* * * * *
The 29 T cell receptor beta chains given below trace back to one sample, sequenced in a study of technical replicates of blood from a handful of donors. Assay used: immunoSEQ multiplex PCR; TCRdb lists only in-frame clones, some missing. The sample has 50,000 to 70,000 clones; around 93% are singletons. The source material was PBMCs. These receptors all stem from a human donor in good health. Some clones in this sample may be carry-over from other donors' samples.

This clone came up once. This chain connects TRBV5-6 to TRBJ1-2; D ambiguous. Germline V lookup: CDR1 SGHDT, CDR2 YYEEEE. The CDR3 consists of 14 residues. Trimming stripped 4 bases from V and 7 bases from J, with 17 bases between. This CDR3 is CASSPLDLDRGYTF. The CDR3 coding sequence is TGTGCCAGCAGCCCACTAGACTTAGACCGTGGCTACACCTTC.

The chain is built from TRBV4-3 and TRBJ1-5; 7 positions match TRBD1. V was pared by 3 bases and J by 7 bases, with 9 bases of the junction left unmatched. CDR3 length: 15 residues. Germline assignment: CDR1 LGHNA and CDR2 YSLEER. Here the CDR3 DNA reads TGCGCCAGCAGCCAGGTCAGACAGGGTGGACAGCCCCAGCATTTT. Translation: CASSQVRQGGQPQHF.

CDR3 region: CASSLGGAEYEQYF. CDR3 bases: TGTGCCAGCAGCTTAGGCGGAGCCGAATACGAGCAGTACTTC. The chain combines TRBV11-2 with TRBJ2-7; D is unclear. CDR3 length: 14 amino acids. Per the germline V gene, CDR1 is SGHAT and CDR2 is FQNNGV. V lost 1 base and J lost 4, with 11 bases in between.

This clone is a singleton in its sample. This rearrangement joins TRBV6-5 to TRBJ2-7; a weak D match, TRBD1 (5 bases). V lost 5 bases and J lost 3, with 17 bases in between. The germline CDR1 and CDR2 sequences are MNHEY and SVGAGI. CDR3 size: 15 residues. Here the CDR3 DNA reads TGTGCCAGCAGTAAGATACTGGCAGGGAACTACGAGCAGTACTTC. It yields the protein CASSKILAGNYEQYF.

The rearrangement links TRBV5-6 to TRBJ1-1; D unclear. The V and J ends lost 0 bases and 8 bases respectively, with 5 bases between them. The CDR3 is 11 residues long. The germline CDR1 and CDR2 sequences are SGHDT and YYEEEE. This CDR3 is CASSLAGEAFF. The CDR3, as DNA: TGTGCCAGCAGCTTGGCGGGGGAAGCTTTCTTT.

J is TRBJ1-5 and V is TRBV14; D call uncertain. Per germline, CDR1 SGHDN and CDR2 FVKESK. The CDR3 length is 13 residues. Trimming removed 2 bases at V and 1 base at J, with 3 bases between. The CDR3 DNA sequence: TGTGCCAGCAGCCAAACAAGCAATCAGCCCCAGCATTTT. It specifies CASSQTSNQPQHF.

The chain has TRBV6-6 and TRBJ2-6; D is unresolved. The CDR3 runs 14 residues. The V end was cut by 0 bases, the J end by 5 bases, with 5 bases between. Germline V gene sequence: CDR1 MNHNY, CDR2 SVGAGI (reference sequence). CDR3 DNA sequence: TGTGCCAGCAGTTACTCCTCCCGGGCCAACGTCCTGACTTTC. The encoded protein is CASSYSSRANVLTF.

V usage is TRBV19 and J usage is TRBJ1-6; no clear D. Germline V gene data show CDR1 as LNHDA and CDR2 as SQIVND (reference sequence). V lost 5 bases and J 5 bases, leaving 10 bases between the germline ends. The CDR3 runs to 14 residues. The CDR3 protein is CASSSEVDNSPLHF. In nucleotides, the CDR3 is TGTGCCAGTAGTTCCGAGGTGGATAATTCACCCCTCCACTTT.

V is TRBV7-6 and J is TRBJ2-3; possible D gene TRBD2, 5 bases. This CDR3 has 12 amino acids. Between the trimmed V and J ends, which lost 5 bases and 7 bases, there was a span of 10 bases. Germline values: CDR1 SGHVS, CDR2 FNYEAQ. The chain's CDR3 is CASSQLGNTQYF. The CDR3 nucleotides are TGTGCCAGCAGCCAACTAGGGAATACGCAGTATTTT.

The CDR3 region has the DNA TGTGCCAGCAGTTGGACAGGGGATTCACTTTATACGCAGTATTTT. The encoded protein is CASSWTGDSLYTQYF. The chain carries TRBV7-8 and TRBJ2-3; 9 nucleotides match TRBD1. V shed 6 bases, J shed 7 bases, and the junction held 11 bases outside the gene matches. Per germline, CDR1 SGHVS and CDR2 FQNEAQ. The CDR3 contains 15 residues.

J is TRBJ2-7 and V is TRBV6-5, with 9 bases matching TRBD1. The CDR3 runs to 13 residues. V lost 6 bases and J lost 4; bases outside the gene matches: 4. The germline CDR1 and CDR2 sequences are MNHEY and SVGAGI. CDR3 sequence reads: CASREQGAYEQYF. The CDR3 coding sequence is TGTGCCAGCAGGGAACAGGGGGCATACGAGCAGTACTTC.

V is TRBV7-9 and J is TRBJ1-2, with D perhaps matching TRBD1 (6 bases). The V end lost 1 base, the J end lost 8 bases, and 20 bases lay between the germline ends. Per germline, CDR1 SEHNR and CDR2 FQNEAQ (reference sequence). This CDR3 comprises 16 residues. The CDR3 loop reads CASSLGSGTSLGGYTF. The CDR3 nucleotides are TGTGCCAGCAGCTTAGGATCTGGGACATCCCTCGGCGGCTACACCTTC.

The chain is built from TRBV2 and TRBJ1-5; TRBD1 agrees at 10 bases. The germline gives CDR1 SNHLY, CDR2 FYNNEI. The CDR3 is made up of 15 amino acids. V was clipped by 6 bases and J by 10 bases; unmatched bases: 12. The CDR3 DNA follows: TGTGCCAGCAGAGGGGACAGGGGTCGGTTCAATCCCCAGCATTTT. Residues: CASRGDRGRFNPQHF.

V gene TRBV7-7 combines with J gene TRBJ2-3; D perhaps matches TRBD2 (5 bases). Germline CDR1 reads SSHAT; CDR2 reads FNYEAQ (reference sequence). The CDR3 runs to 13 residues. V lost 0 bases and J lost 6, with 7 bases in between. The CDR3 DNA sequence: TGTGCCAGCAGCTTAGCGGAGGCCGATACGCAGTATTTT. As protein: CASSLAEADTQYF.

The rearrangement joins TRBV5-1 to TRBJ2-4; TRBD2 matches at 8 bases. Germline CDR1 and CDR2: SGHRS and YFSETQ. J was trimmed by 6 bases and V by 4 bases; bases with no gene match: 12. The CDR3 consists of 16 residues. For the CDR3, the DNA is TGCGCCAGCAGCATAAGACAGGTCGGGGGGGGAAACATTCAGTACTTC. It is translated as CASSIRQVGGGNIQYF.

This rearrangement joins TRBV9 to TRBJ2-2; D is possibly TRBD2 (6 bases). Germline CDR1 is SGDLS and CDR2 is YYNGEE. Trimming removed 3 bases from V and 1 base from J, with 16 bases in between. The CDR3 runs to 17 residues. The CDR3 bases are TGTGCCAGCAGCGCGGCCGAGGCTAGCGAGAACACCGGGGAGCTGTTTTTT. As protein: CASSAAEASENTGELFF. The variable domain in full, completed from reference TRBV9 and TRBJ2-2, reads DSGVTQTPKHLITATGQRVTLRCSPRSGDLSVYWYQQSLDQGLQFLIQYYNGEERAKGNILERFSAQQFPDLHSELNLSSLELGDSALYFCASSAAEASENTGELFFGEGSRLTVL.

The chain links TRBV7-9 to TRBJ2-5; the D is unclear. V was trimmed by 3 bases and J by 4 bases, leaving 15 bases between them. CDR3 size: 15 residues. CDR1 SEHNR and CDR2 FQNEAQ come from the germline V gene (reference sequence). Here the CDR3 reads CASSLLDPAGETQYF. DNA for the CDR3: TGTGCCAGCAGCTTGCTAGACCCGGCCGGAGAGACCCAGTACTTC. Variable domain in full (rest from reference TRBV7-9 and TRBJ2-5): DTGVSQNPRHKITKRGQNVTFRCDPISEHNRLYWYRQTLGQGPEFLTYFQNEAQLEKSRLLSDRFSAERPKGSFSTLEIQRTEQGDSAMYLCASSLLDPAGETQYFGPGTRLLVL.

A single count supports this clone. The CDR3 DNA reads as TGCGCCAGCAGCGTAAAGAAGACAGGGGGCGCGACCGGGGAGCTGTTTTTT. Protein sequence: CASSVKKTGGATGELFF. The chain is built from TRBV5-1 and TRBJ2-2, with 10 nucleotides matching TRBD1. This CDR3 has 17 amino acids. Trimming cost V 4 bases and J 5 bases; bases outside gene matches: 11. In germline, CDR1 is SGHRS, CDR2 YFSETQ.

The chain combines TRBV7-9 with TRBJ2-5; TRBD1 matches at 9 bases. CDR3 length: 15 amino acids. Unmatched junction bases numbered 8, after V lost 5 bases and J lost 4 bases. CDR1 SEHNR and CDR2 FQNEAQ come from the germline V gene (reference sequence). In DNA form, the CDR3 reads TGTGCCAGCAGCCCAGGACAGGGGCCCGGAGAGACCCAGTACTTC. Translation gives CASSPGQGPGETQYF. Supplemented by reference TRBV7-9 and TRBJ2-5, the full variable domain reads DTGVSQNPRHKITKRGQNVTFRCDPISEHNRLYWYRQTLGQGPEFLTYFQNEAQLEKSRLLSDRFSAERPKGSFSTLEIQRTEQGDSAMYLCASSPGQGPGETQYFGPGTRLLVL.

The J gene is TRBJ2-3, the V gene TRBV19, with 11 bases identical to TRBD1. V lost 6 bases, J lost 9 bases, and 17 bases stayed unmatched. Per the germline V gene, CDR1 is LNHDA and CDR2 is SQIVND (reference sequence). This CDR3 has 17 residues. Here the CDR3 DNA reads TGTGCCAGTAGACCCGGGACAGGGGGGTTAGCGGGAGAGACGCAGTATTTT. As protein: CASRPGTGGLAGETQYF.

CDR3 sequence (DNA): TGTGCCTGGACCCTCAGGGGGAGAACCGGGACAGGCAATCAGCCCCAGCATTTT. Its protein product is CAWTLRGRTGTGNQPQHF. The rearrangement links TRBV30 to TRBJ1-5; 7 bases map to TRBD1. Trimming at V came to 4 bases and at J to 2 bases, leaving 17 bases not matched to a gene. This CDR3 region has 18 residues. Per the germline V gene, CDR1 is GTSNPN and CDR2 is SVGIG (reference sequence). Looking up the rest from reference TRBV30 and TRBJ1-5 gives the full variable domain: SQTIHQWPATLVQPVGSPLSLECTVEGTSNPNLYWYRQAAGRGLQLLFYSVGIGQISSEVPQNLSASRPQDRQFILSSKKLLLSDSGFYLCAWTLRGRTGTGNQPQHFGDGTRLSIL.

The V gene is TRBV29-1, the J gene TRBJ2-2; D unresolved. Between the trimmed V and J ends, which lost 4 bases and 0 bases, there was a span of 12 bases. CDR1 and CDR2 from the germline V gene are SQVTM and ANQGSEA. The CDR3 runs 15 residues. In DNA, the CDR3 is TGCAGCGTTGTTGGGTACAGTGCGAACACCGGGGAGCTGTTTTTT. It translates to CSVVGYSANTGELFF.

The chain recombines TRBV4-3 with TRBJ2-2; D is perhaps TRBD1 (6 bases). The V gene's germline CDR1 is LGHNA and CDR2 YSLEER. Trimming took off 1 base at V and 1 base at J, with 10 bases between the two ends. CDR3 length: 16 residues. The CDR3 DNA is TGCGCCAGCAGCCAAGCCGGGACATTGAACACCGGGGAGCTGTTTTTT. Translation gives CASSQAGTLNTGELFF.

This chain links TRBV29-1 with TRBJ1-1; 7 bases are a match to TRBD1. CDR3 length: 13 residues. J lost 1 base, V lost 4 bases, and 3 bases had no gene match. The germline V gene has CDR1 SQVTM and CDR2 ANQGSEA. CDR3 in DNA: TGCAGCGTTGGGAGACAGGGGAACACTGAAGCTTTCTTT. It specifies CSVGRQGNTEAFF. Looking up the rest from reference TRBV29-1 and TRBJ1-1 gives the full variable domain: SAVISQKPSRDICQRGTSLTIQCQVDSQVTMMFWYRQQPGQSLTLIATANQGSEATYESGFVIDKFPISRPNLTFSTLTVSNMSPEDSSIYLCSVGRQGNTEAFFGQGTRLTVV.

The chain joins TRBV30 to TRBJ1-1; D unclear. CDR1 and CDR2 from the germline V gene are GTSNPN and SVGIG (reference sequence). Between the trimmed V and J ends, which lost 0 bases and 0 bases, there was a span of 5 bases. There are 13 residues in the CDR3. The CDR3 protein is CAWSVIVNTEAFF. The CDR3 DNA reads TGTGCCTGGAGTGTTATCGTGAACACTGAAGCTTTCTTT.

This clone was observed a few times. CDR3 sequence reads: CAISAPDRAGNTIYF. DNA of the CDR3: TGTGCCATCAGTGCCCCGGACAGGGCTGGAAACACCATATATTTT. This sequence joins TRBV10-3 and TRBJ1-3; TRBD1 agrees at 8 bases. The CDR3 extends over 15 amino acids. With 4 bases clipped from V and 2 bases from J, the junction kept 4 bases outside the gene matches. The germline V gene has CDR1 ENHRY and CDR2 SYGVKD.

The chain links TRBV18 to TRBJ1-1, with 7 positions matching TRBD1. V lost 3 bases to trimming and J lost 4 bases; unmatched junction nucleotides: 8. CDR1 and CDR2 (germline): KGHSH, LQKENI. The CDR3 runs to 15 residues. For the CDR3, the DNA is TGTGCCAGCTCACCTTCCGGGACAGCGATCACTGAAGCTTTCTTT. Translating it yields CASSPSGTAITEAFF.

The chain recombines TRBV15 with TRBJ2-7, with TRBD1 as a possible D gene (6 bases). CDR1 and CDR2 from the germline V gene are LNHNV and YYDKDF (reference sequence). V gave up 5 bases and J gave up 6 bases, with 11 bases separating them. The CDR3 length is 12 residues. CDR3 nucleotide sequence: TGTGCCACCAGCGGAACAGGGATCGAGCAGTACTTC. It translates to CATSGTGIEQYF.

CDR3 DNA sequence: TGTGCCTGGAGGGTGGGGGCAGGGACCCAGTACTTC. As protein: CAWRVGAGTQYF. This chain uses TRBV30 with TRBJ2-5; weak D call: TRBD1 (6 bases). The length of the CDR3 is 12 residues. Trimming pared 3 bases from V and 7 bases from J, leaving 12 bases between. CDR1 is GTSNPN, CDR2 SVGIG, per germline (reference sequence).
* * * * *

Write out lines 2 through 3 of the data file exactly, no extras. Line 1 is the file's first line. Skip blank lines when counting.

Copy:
This clone came up once. This chain connects TRBV5-6 to TRBJ1-2; D ambiguous. Germline V lookup: CDR1 SGHDT, CDR2 YYEEEE. The CDR3 consists of 14 residues. Trimming stripped 4 bases from V and 7 bases from J, with 17 bases between. This CDR3 is CASSPLDLDRGYTF. The CDR3 coding sequence is TGTGCCAGCAGCCCACTAGACTTAGACCGTGGCTACACCTTC.

The chain is built from TRBV4-3 and TRBJ1-5; 7 positions match TRBD1. V was pared by 3 bases and J by 7 bases, with 9 bases of the junction left unmatched. CDR3 length: 15 residues. Germline assignment: CDR1 LGHNA and CDR2 YSLEER. Here the CDR3 DNA reads TGCGCCAGCAGCCAGGTCAGACAGGGTGGACAGCCCCAGCATTTT. Translation: CASSQVRQGGQPQHF.